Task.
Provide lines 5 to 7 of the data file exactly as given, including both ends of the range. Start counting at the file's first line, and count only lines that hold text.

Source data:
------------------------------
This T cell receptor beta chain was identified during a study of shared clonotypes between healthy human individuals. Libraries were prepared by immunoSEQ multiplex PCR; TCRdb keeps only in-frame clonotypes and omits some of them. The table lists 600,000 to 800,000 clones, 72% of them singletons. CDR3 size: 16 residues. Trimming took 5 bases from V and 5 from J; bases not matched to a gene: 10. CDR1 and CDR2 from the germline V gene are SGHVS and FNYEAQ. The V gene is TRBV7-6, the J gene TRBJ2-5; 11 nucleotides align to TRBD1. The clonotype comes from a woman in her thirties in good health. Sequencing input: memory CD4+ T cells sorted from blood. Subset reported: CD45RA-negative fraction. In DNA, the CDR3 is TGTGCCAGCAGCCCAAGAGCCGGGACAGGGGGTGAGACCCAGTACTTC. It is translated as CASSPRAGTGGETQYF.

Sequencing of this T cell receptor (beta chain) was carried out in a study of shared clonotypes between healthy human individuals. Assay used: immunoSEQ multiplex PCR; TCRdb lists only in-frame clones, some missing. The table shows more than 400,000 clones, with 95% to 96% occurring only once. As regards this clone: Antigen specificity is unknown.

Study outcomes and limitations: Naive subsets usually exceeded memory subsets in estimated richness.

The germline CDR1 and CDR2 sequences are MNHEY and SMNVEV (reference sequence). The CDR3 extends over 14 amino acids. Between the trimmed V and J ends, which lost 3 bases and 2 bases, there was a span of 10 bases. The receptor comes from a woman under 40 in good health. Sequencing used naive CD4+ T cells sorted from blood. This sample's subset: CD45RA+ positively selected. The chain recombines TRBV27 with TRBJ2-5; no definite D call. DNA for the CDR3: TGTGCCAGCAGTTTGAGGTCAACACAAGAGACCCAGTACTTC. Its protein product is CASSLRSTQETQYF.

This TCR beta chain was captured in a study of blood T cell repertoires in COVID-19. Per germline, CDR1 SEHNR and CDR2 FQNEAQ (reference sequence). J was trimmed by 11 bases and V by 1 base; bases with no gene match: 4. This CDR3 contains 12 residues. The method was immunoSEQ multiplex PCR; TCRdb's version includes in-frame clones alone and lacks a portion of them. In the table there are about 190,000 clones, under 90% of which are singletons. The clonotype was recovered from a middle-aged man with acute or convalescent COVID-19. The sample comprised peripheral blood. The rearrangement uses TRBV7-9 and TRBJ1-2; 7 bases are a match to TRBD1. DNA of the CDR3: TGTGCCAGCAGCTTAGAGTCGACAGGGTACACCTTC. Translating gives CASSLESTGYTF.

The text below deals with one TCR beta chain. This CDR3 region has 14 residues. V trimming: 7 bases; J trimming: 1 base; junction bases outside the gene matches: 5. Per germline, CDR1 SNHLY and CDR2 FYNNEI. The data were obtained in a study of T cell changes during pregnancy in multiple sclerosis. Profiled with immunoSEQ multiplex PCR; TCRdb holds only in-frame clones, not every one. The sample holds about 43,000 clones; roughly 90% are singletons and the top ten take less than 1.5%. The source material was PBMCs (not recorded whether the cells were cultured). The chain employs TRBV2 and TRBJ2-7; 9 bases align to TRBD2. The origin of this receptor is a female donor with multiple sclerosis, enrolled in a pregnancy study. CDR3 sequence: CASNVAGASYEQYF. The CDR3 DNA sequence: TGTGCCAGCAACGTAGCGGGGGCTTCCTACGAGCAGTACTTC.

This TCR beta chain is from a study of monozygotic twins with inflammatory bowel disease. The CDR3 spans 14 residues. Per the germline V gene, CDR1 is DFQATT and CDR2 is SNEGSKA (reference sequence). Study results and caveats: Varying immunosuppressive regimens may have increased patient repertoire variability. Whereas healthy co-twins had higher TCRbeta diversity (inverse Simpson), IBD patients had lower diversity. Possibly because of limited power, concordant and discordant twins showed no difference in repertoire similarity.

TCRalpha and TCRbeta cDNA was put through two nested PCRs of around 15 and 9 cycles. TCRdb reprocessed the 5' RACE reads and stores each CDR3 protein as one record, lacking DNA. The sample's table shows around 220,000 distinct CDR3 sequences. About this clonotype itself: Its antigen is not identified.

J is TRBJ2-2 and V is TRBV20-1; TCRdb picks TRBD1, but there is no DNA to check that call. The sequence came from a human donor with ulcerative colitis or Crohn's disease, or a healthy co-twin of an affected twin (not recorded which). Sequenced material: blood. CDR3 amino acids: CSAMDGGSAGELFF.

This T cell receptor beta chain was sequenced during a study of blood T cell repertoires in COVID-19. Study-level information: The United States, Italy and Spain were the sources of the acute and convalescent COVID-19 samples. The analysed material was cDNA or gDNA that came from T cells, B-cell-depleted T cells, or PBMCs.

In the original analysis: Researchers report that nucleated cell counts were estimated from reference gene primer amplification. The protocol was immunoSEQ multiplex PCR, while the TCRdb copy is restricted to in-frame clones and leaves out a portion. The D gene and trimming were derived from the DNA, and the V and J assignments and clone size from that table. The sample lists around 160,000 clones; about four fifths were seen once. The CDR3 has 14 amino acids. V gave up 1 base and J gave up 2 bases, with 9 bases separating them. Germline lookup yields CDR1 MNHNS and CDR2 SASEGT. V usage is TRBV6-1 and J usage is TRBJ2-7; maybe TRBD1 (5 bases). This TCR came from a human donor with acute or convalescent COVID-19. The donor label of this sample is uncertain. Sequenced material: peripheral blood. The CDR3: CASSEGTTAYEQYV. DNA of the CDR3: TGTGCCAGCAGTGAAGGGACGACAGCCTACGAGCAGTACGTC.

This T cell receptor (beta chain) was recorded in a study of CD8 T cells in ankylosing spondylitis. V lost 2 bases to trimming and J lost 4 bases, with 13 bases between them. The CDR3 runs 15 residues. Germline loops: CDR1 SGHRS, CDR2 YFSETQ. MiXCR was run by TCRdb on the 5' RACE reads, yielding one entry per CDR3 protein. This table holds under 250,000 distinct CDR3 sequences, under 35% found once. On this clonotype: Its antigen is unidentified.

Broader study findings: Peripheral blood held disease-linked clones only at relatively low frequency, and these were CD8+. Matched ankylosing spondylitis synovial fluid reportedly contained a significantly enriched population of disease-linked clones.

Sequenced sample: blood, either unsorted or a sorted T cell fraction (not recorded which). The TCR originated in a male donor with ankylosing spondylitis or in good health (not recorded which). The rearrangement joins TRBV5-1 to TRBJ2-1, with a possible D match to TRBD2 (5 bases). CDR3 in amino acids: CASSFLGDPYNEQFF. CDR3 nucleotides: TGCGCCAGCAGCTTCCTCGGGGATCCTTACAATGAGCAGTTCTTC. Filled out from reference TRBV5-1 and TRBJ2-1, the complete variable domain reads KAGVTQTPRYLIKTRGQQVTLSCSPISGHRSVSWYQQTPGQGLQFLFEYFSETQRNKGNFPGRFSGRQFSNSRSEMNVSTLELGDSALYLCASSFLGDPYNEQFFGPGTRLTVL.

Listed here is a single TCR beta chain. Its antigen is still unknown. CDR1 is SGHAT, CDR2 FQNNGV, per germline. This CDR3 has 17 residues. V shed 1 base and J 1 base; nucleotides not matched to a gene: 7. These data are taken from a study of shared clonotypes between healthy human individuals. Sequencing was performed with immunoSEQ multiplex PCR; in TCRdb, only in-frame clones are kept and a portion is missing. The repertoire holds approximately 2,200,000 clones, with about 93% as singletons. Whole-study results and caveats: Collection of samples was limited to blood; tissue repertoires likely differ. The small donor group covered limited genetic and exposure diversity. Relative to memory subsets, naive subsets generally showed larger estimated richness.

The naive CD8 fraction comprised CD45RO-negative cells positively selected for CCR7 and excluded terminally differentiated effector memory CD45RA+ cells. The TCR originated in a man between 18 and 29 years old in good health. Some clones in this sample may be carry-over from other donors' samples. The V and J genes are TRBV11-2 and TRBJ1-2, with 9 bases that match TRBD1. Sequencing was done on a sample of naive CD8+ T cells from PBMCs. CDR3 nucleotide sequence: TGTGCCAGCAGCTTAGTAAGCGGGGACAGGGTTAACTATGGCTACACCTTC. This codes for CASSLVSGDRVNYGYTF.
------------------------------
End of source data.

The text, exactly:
This TCR beta chain was captured in a study of blood T cell repertoires in COVID-19. Per germline, CDR1 SEHNR and CDR2 FQNEAQ (reference sequence). J was trimmed by 11 bases and V by 1 base; bases with no gene match: 4. This CDR3 contains 12 residues. The method was immunoSEQ multiplex PCR; TCRdb's version includes in-frame clones alone and lacks a portion of them. In the table there are about 190,000 clones, under 90% of which are singletons. The clonotype was recovered from a middle-aged man with acute or convalescent COVID-19. The sample comprised peripheral blood. The rearrangement uses TRBV7-9 and TRBJ1-2; 7 bases are a match to TRBD1. DNA of the CDR3: TGTGCCAGCAGCTTAGAGTCGACAGGGTACACCTTC. Translating gives CASSLESTGYTF.

The text below deals with one TCR beta chain. This CDR3 region has 14 residues. V trimming: 7 bases; J trimming: 1 base; junction bases outside the gene matches: 5. Per germline, CDR1 SNHLY and CDR2 FYNNEI. The data were obtained in a study of T cell changes during pregnancy in multiple sclerosis. Profiled with immunoSEQ multiplex PCR; TCRdb holds only in-frame clones, not every one. The sample holds about 43,000 clones; roughly 90% are singletons and the top ten take less than 1.5%. The source material was PBMCs (not recorded whether the cells were cultured). The chain employs TRBV2 and TRBJ2-7; 9 bases align to TRBD2. The origin of this receptor is a female donor with multiple sclerosis, enrolled in a pregnancy study. CDR3 sequence: CASNVAGASYEQYF. The CDR3 DNA sequence: TGTGCCAGCAACGTAGCGGGGGCTTCCTACGAGCAGTACTTC.

This TCR beta chain is from a study of monozygotic twins with inflammatory bowel disease. The CDR3 spans 14 residues. Per the germline V gene, CDR1 is DFQATT and CDR2 is SNEGSKA (reference sequence). Study results and caveats: Varying immunosuppressive regimens may have increased patient repertoire variability. Whereas healthy co-twins had higher TCRbeta diversity (inverse Simpson), IBD patients had lower diversity. Possibly because of limited power, concordant and discordant twins showed no difference in repertoire similarity.